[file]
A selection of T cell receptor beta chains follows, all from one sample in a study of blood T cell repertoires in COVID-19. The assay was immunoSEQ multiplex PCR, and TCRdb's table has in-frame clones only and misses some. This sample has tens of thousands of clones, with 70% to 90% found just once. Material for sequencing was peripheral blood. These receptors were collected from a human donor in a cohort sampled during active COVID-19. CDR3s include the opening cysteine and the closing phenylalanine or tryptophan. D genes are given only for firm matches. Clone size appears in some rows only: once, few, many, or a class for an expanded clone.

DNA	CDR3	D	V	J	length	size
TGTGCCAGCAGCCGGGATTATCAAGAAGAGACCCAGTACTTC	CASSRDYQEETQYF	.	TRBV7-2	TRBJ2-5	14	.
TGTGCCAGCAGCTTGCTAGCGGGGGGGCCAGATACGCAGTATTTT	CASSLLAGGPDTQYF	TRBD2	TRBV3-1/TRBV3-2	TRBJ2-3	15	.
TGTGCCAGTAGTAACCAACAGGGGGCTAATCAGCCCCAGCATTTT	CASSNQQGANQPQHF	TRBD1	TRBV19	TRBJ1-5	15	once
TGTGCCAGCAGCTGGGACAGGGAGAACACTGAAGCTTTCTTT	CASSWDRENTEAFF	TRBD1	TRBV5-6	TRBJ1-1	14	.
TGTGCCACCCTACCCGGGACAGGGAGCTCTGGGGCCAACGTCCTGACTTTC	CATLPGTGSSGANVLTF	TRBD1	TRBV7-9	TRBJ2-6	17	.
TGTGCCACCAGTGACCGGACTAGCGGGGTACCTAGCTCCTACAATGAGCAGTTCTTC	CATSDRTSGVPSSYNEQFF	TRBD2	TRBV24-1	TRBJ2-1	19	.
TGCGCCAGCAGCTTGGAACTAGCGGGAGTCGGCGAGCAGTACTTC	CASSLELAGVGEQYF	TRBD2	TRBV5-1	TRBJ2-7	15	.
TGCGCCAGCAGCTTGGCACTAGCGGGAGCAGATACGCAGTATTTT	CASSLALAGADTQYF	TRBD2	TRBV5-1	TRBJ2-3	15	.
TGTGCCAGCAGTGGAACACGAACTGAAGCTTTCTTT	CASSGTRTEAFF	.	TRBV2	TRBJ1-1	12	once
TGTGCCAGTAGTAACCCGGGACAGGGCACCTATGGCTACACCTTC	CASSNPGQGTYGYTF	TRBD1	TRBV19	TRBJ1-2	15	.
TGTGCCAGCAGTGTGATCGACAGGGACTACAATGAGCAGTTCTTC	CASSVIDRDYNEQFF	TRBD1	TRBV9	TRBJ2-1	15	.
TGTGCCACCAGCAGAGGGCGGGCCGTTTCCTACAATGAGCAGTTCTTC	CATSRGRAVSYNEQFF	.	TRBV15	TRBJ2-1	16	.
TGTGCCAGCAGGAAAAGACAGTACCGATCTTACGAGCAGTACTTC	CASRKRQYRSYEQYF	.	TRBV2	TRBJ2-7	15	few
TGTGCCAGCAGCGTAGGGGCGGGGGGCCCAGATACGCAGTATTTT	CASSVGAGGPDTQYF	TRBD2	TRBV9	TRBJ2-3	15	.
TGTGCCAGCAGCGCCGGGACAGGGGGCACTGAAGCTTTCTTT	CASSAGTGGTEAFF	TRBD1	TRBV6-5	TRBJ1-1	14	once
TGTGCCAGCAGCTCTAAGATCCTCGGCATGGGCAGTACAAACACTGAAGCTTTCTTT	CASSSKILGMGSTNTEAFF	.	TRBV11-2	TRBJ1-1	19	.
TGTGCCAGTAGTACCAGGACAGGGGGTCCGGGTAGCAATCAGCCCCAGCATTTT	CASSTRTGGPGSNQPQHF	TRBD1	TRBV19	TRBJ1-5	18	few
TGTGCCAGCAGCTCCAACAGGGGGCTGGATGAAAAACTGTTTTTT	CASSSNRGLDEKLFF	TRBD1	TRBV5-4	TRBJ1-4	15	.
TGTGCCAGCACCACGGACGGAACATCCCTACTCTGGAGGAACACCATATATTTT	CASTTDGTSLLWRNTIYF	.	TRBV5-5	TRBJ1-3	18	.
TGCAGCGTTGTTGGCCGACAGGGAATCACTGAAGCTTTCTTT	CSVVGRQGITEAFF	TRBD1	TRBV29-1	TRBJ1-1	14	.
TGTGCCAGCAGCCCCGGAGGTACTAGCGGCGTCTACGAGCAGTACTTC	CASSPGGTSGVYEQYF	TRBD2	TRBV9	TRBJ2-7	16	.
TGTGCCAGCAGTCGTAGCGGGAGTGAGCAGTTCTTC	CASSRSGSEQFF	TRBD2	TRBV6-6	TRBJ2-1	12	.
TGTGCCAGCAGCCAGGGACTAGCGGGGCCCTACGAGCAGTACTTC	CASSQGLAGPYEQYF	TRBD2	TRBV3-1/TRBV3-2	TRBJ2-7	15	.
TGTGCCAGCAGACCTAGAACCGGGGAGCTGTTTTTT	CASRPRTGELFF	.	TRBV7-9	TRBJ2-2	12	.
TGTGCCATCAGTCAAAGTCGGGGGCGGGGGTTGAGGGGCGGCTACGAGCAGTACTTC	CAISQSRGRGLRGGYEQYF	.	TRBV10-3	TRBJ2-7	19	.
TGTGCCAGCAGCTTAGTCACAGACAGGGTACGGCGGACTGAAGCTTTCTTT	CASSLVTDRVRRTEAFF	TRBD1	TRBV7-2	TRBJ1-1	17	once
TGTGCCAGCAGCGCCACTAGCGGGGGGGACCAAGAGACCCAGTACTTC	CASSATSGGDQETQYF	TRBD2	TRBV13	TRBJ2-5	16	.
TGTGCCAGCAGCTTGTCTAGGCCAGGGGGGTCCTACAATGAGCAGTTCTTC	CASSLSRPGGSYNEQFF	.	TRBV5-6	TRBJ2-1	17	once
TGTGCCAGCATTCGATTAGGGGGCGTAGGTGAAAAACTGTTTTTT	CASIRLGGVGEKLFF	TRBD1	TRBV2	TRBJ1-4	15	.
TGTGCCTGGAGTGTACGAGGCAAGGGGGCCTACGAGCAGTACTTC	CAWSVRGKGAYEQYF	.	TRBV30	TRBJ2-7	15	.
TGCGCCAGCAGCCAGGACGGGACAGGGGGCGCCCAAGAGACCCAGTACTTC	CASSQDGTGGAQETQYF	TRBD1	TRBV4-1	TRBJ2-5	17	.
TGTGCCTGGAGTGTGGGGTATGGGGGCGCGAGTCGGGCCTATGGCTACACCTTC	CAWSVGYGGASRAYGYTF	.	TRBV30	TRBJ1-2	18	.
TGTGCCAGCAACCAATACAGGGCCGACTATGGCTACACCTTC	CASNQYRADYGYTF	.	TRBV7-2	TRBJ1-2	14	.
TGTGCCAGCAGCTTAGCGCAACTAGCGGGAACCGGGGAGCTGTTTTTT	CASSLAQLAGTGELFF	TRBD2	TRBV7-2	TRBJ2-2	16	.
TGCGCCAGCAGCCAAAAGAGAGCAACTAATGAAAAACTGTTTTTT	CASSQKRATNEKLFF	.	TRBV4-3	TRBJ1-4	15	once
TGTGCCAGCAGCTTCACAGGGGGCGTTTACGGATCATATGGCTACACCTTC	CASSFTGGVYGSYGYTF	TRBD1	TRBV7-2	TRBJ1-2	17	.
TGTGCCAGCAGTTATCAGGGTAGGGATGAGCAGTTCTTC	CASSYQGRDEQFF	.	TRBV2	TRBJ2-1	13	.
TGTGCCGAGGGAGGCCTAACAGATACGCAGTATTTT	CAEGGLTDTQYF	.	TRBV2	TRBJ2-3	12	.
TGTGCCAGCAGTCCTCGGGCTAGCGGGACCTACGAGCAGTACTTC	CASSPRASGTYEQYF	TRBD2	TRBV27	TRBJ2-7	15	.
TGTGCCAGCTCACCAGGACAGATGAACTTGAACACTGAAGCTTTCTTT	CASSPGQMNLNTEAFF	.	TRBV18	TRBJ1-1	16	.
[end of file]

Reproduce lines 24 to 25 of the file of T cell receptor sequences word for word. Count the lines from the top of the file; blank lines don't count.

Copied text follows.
TGTGCCAGCAGTCGTAGCGGGAGTGAGCAGTTCTTC	CASSRSGSEQFF	TRBD2	TRBV6-6	TRBJ2-1	12	.
TGTGCCAGCAGCCAGGGACTAGCGGGGCCCTACGAGCAGTACTTC	CASSQGLAGPYEQYF	TRBD2	TRBV3-1/TRBV3-2	TRBJ2-7	15	.